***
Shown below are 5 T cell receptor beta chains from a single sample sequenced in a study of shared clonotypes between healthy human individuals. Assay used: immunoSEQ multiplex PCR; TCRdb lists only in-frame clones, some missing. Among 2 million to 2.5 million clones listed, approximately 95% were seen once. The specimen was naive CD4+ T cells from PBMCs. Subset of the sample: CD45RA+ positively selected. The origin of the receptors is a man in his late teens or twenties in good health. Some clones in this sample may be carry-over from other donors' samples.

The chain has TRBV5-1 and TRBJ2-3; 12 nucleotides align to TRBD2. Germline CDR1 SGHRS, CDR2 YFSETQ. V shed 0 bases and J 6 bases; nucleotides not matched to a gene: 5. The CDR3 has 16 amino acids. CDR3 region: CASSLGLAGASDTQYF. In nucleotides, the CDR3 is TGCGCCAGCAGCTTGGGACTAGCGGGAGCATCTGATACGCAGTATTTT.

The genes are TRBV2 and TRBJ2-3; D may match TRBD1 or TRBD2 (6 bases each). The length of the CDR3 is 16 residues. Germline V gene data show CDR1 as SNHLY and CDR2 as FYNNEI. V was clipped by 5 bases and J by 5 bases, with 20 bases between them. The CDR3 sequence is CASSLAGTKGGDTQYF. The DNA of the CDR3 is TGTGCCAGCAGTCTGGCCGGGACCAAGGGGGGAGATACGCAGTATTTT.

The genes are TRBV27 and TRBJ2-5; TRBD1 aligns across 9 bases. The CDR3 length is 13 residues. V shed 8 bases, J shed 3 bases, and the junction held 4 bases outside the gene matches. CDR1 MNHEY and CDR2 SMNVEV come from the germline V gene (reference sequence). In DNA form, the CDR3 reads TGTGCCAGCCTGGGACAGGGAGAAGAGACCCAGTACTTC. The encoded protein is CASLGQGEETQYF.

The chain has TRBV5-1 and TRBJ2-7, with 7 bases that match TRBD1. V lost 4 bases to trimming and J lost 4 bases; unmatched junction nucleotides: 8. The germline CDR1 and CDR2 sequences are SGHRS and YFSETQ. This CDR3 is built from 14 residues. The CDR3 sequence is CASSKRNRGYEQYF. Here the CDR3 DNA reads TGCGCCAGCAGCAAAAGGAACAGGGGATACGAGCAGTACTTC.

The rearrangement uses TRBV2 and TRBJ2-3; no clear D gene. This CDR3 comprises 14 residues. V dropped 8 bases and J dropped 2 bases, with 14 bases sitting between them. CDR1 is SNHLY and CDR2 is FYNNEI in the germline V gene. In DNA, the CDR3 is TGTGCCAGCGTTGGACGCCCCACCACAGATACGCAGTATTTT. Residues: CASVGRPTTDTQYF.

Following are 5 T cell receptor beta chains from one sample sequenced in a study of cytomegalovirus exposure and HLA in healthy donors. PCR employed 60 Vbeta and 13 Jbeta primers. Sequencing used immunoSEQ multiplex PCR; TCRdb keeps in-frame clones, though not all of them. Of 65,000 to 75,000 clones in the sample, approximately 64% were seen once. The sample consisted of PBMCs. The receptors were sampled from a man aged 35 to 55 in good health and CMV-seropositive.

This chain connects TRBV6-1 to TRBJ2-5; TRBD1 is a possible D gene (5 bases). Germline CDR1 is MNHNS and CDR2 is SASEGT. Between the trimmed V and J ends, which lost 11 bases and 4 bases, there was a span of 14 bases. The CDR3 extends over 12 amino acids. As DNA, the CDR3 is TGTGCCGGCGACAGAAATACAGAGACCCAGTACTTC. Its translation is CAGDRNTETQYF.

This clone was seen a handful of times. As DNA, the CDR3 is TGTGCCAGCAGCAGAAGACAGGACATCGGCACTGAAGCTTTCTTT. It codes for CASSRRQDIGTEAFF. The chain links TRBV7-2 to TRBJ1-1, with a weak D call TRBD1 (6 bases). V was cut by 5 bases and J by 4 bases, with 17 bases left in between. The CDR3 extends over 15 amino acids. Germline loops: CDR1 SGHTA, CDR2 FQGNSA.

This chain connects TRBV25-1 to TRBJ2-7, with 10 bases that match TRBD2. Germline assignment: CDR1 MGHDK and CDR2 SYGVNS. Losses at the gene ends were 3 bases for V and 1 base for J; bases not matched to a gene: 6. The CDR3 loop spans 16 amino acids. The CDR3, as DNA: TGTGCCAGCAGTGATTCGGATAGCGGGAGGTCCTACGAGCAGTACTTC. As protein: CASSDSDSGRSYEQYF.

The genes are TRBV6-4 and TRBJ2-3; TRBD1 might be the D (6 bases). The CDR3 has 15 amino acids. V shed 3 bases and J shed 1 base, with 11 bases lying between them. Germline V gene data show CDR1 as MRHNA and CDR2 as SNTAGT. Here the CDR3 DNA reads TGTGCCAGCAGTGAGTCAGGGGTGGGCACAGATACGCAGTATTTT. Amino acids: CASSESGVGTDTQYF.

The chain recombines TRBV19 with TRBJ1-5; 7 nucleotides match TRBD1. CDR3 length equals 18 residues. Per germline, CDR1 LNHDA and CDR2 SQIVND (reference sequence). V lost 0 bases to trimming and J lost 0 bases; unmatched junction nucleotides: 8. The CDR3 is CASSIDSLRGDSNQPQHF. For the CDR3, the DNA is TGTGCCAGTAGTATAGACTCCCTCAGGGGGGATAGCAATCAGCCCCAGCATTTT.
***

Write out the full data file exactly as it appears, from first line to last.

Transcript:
Shown below are 5 T cell receptor beta chains from a single sample sequenced in a study of shared clonotypes between healthy human individuals. Assay used: immunoSEQ multiplex PCR; TCRdb lists only in-frame clones, some missing. Among 2 million to 2.5 million clones listed, approximately 95% were seen once. The specimen was naive CD4+ T cells from PBMCs. Subset of the sample: CD45RA+ positively selected. The origin of the receptors is a man in his late teens or twenties in good health. Some clones in this sample may be carry-over from other donors' samples.

The chain has TRBV5-1 and TRBJ2-3; 12 nucleotides align to TRBD2. Germline CDR1 SGHRS, CDR2 YFSETQ. V shed 0 bases and J 6 bases; nucleotides not matched to a gene: 5. The CDR3 has 16 amino acids. CDR3 region: CASSLGLAGASDTQYF. In nucleotides, the CDR3 is TGCGCCAGCAGCTTGGGACTAGCGGGAGCATCTGATACGCAGTATTTT.

The genes are TRBV2 and TRBJ2-3; D may match TRBD1 or TRBD2 (6 bases each). The length of the CDR3 is 16 residues. Germline V gene data show CDR1 as SNHLY and CDR2 as FYNNEI. V was clipped by 5 bases and J by 5 bases, with 20 bases between them. The CDR3 sequence is CASSLAGTKGGDTQYF. The DNA of the CDR3 is TGTGCCAGCAGTCTGGCCGGGACCAAGGGGGGAGATACGCAGTATTTT.

The genes are TRBV27 and TRBJ2-5; TRBD1 aligns across 9 bases. The CDR3 length is 13 residues. V shed 8 bases, J shed 3 bases, and the junction held 4 bases outside the gene matches. CDR1 MNHEY and CDR2 SMNVEV come from the germline V gene (reference sequence). In DNA form, the CDR3 reads TGTGCCAGCCTGGGACAGGGAGAAGAGACCCAGTACTTC. The encoded protein is CASLGQGEETQYF.

The chain has TRBV5-1 and TRBJ2-7, with 7 bases that match TRBD1. V lost 4 bases to trimming and J lost 4 bases; unmatched junction nucleotides: 8. The germline CDR1 and CDR2 sequences are SGHRS and YFSETQ. This CDR3 is built from 14 residues. The CDR3 sequence is CASSKRNRGYEQYF. Here the CDR3 DNA reads TGCGCCAGCAGCAAAAGGAACAGGGGATACGAGCAGTACTTC.

The rearrangement uses TRBV2 and TRBJ2-3; no clear D gene. This CDR3 comprises 14 residues. V dropped 8 bases and J dropped 2 bases, with 14 bases sitting between them. CDR1 is SNHLY and CDR2 is FYNNEI in the germline V gene. In DNA, the CDR3 is TGTGCCAGCGTTGGACGCCCCACCACAGATACGCAGTATTTT. Residues: CASVGRPTTDTQYF.

Following are 5 T cell receptor beta chains from one sample sequenced in a study of cytomegalovirus exposure and HLA in healthy donors. PCR employed 60 Vbeta and 13 Jbeta primers. Sequencing used immunoSEQ multiplex PCR; TCRdb keeps in-frame clones, though not all of them. Of 65,000 to 75,000 clones in the sample, approximately 64% were seen once. The sample consisted of PBMCs. The receptors were sampled from a man aged 35 to 55 in good health and CMV-seropositive.

This chain connects TRBV6-1 to TRBJ2-5; TRBD1 is a possible D gene (5 bases). Germline CDR1 is MNHNS and CDR2 is SASEGT. Between the trimmed V and J ends, which lost 11 bases and 4 bases, there was a span of 14 bases. The CDR3 extends over 12 amino acids. As DNA, the CDR3 is TGTGCCGGCGACAGAAATACAGAGACCCAGTACTTC. Its translation is CAGDRNTETQYF.

This clone was seen a handful of times. As DNA, the CDR3 is TGTGCCAGCAGCAGAAGACAGGACATCGGCACTGAAGCTTTCTTT. It codes for CASSRRQDIGTEAFF. The chain links TRBV7-2 to TRBJ1-1, with a weak D call TRBD1 (6 bases). V was cut by 5 bases and J by 4 bases, with 17 bases left in between. The CDR3 extends over 15 amino acids. Germline loops: CDR1 SGHTA, CDR2 FQGNSA.

This chain connects TRBV25-1 to TRBJ2-7, with 10 bases that match TRBD2. Germline assignment: CDR1 MGHDK and CDR2 SYGVNS. Losses at the gene ends were 3 bases for V and 1 base for J; bases not matched to a gene: 6. The CDR3 loop spans 16 amino acids. The CDR3, as DNA: TGTGCCAGCAGTGATTCGGATAGCGGGAGGTCCTACGAGCAGTACTTC. As protein: CASSDSDSGRSYEQYF.

The genes are TRBV6-4 and TRBJ2-3; TRBD1 might be the D (6 bases). The CDR3 has 15 amino acids. V shed 3 bases and J shed 1 base, with 11 bases lying between them. Germline V gene data show CDR1 as MRHNA and CDR2 as SNTAGT. Here the CDR3 DNA reads TGTGCCAGCAGTGAGTCAGGGGTGGGCACAGATACGCAGTATTTT. Amino acids: CASSESGVGTDTQYF.

The chain recombines TRBV19 with TRBJ1-5; 7 nucleotides match TRBD1. CDR3 length equals 18 residues. Per germline, CDR1 LNHDA and CDR2 SQIVND (reference sequence). V lost 0 bases to trimming and J lost 0 bases; unmatched junction nucleotides: 8. The CDR3 is CASSIDSLRGDSNQPQHF. For the CDR3, the DNA is TGTGCCAGTAGTATAGACTCCCTCAGGGGGGATAGCAATCAGCCCCAGCATTTT.